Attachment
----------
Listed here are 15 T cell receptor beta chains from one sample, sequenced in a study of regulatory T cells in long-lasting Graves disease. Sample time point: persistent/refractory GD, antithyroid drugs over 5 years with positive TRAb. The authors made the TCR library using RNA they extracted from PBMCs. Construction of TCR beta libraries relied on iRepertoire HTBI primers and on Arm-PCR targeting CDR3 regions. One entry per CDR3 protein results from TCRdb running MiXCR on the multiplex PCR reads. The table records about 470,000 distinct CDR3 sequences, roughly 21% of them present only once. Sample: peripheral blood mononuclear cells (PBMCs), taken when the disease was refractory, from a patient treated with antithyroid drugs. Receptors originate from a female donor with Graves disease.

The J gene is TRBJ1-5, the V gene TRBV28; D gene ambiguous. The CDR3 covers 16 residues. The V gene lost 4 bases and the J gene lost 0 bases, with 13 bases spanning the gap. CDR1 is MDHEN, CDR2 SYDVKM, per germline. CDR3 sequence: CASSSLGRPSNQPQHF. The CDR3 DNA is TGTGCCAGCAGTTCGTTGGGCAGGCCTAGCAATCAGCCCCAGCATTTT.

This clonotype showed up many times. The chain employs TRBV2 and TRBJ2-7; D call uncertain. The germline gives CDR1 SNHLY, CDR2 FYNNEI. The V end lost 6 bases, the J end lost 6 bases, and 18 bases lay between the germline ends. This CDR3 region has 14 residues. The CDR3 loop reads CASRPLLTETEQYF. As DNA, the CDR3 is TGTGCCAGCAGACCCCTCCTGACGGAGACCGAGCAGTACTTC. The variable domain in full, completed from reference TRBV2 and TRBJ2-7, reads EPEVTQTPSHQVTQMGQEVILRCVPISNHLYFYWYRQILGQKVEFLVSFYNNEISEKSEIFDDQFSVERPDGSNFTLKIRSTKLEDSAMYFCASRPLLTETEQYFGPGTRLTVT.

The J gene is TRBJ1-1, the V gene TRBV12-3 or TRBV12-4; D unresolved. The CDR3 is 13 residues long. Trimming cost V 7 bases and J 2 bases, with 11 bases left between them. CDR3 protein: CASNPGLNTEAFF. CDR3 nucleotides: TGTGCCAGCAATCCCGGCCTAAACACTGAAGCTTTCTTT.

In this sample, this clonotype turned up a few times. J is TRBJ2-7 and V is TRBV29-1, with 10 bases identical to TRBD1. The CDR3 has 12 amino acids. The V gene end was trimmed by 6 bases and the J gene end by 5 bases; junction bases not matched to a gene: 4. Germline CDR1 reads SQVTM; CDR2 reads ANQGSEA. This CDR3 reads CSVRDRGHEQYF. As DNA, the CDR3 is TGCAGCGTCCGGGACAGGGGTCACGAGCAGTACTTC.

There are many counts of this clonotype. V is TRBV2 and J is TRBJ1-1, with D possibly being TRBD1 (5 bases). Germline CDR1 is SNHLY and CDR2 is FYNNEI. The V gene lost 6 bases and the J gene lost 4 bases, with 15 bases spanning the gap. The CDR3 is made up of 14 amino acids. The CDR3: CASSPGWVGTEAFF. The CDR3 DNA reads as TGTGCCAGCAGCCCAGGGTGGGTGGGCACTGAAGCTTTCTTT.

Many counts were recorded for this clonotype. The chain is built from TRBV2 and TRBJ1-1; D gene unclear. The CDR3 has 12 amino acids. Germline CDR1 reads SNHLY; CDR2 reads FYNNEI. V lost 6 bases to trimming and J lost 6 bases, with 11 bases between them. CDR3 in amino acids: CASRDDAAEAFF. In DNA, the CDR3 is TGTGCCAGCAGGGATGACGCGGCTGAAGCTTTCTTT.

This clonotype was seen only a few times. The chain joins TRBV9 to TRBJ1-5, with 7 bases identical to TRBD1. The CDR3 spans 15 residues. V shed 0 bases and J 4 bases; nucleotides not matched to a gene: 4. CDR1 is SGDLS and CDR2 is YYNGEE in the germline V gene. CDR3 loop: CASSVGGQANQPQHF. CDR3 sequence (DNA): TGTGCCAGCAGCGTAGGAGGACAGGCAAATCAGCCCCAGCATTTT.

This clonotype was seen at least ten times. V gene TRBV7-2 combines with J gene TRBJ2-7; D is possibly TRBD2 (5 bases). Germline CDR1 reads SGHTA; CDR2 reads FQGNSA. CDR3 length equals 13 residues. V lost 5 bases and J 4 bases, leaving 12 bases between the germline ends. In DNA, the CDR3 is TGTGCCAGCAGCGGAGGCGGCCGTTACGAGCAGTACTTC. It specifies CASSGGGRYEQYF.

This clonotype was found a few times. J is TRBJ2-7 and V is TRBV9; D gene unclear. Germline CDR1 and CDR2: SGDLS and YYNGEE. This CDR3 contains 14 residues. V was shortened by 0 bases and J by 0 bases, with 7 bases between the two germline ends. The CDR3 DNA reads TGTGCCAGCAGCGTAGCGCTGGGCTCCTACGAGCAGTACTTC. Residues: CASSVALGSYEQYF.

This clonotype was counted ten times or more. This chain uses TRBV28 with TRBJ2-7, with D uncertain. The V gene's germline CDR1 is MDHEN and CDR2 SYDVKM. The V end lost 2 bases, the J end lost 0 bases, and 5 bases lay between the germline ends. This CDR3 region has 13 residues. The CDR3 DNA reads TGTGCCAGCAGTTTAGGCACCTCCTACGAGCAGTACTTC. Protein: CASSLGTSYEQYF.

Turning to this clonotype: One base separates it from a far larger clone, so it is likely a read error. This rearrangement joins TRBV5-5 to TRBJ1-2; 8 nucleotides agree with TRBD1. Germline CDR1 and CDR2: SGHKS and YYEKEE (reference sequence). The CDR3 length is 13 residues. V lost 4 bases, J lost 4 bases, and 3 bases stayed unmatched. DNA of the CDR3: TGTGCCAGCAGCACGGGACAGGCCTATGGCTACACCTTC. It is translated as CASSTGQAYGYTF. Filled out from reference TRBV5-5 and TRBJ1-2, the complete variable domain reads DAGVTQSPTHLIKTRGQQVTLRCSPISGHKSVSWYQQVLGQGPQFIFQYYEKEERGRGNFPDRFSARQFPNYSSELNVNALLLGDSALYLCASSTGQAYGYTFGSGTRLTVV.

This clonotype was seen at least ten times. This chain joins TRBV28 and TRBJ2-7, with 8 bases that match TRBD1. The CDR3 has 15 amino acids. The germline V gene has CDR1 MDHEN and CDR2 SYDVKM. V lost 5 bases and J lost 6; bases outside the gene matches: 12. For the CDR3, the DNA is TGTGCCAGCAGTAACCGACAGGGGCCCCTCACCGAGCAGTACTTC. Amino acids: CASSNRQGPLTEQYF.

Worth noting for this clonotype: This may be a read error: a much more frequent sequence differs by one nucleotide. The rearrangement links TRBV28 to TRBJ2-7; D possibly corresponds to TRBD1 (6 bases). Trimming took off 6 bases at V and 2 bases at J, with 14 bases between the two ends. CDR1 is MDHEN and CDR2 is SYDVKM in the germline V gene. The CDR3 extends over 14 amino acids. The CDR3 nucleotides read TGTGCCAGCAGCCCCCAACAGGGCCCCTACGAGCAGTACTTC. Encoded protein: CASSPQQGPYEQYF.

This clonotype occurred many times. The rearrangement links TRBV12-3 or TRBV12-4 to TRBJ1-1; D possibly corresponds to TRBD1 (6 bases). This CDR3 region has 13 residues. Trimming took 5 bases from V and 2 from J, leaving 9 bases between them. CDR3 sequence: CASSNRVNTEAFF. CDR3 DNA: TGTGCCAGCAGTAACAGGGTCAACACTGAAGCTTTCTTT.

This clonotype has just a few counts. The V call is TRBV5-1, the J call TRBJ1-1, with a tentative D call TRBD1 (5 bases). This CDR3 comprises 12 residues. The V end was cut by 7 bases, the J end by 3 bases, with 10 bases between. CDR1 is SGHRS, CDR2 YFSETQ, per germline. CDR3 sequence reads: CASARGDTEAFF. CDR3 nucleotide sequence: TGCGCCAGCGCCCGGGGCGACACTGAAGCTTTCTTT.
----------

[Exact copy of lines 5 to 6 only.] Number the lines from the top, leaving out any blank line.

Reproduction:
In this sample, this clonotype turned up a few times. J is TRBJ2-7 and V is TRBV29-1, with 10 bases identical to TRBD1. The CDR3 has 12 amino acids. The V gene end was trimmed by 6 bases and the J gene end by 5 bases; junction bases not matched to a gene: 4. Germline CDR1 reads SQVTM; CDR2 reads ANQGSEA. This CDR3 reads CSVRDRGHEQYF. As DNA, the CDR3 is TGCAGCGTCCGGGACAGGGGTCACGAGCAGTACTTC.

There are many counts of this clonotype. V is TRBV2 and J is TRBJ1-1, with D possibly being TRBD1 (5 bases). Germline CDR1 is SNHLY and CDR2 is FYNNEI. The V gene lost 6 bases and the J gene lost 4 bases, with 15 bases spanning the gap. The CDR3 is made up of 14 amino acids. The CDR3: CASSPGWVGTEAFF. The CDR3 DNA reads as TGTGCCAGCAGCCCAGGGTGGGTGGGCACTGAAGCTTTCTTT.